Microsoft has announced the completion of ION v1, a Decentralized Identifier (DID) technology, according to a press release sent to Bitcoin Magazine. The technology enables the identification of an entity without being controlled by a third party, as usernames and passwords on servers and can be considered a Layer 2 technology built on top of the Bitcoin blockchain.

“A DID identifies any subject (e.g., a person, organization, thing, data model, abstract entity, etc.) that the controller of the DID decides that it identifies,” states documentation on DID technology in general.

ION relies on a node system, and, according to the press release, gets stronger as the number of participants increases. The system is permissionless and anyone can run a node.

The ION website explains, “ION is a decentralized Layer 2 network for Decentralized Identifiers that runs atop the Bitcoin blockchain. Running an ION node minimizes trust in external parties for resolving ION DIDs, helps make the network more resilient and reliable, and provides the operator with better DID resolution performance.”

The project appears to have had considerable developmental firepower behind it, with Casa, Gemini and BitPay among several others being listed as contributors to its Sidetree protocol, per the release. Anyone is now free to implement the ION DID technology in their applications and services; the project is open source, designed to be scalable to thousands of operations per second, according to the press release sent to Bitcoin Magazine.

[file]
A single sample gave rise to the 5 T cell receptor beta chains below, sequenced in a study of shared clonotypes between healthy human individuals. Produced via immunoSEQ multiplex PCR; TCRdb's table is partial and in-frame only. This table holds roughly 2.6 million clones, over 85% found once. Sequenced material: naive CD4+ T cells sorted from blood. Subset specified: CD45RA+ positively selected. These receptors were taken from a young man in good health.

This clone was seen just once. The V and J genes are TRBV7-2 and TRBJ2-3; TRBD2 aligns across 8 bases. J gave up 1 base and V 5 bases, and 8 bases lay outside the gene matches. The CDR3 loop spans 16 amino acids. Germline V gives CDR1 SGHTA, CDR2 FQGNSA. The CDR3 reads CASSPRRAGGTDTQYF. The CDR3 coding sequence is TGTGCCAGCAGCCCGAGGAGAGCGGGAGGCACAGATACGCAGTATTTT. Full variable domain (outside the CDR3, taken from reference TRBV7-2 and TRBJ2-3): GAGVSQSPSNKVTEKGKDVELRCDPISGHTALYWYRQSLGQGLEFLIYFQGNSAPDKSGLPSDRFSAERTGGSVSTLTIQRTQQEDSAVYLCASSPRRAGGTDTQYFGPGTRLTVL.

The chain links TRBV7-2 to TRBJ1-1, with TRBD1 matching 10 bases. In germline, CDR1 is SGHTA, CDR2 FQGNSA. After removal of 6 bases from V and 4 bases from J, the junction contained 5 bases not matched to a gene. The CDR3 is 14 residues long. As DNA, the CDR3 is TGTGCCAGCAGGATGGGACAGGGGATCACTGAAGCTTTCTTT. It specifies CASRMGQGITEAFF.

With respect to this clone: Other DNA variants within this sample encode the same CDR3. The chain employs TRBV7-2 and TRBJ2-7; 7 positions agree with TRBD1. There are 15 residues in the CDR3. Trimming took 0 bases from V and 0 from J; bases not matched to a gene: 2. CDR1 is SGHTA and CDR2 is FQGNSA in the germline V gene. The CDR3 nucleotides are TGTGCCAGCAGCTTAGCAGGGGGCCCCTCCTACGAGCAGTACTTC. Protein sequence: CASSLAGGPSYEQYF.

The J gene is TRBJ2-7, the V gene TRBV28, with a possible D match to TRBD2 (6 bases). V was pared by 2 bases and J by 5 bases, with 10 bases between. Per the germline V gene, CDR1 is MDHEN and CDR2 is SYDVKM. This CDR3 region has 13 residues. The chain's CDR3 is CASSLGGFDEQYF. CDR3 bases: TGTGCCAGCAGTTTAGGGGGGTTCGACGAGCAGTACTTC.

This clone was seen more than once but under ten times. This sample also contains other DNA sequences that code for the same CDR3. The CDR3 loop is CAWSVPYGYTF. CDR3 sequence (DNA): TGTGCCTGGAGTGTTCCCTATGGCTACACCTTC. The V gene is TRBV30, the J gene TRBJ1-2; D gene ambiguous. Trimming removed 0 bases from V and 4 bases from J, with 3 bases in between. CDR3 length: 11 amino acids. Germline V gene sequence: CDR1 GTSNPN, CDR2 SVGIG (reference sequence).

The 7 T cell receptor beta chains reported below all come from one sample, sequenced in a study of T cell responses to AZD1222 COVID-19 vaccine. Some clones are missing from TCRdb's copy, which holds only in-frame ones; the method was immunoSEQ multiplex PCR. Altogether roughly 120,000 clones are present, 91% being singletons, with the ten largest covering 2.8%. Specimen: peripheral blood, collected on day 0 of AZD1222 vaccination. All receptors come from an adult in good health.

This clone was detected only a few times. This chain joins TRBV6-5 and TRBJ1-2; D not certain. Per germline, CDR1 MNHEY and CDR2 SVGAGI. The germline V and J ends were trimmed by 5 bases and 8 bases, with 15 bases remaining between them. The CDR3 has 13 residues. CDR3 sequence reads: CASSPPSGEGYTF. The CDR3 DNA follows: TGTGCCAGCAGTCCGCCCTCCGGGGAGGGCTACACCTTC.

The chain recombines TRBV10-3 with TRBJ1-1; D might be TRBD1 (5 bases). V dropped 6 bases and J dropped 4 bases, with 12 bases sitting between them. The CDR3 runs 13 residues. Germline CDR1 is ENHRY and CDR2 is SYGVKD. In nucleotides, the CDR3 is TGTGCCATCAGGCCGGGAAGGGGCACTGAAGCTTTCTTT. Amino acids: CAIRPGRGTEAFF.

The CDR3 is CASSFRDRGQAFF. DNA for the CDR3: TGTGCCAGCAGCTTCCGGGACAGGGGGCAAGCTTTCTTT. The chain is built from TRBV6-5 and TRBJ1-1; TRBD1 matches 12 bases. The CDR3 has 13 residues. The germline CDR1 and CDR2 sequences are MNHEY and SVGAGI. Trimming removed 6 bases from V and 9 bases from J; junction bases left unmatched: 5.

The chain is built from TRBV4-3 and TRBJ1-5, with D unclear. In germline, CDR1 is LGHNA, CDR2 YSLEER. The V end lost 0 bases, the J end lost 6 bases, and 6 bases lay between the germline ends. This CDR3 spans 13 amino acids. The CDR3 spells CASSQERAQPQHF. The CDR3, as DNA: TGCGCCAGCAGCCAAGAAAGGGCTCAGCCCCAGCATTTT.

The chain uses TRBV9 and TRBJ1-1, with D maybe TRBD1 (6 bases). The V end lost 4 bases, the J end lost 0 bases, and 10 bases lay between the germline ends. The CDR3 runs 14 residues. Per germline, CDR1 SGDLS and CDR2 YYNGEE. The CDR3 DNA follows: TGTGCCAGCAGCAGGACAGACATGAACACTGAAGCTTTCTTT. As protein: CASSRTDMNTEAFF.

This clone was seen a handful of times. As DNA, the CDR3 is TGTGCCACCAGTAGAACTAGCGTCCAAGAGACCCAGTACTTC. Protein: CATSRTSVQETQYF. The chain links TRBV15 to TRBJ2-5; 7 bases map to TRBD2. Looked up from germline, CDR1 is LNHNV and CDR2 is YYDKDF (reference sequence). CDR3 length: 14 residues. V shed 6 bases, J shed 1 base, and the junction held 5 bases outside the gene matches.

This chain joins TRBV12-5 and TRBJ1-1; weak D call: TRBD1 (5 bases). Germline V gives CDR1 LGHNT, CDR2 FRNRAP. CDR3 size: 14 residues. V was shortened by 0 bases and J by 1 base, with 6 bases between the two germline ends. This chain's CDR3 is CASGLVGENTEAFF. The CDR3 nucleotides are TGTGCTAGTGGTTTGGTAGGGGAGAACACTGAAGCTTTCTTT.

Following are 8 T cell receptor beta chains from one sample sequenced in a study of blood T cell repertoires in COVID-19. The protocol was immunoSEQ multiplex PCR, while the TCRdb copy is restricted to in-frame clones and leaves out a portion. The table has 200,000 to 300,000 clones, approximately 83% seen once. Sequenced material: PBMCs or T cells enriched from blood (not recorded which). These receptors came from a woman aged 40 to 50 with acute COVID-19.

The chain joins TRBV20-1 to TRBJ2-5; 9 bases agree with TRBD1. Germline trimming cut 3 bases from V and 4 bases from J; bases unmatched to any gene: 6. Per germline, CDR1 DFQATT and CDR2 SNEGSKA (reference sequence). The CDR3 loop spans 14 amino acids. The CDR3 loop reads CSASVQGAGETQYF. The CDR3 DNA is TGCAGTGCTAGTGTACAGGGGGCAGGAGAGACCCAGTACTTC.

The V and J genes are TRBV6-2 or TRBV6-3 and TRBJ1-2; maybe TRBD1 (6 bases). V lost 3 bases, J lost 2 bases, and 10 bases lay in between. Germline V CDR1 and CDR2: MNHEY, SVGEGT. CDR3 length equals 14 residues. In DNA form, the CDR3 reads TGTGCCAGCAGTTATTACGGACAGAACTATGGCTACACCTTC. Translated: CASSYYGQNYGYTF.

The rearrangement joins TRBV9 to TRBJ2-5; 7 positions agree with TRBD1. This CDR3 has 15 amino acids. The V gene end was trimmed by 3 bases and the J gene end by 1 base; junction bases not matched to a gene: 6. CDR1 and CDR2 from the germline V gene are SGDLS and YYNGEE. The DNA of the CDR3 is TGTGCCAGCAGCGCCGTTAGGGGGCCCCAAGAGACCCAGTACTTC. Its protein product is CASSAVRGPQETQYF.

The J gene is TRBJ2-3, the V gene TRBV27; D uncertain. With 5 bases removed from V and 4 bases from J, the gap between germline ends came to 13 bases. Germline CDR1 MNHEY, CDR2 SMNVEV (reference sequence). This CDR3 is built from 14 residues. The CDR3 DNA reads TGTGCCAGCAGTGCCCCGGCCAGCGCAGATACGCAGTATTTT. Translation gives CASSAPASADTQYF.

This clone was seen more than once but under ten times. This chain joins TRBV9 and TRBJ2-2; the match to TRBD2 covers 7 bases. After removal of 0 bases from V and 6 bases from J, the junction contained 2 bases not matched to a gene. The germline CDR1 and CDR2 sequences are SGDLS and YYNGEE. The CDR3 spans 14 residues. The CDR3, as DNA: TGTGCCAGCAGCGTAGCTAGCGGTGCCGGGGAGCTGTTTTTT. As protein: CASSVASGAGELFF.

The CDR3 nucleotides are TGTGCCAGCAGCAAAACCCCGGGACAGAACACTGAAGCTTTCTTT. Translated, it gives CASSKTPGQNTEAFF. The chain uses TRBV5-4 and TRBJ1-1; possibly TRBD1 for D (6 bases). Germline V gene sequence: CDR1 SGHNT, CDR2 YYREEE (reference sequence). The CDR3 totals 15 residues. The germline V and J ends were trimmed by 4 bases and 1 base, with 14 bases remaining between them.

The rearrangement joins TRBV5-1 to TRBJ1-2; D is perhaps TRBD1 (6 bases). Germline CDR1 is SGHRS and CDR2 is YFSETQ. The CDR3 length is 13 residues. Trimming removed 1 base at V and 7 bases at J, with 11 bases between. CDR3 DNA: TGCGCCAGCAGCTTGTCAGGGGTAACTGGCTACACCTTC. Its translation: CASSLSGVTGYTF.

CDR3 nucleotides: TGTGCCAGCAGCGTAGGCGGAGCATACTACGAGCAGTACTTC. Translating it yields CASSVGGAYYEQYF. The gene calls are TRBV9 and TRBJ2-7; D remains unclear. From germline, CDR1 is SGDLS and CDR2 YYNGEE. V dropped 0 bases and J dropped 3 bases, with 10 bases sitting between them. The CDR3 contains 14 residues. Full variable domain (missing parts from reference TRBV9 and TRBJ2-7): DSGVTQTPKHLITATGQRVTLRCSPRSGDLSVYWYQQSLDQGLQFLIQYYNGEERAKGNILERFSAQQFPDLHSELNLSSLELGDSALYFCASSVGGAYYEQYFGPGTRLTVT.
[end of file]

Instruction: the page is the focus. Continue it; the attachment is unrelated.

ION’s beta launched on mainnet in June 2020 and news of the project first surfaced in 2019.

A major step toward decentralizing identification, it is also a sign of a keen interest in Bitcoin by Microsoft. DIDs may have a major impact on the industry if a large network of entities utilizing the system forms.

“For us, Bitcoin ws a necessary condition for success,” project lead Daniel Buchner told Bitcoin Magazine in 2020. “When we started crunching the numbers, we realized that Bitcoin was the only chain that would probably be too costly to attack.”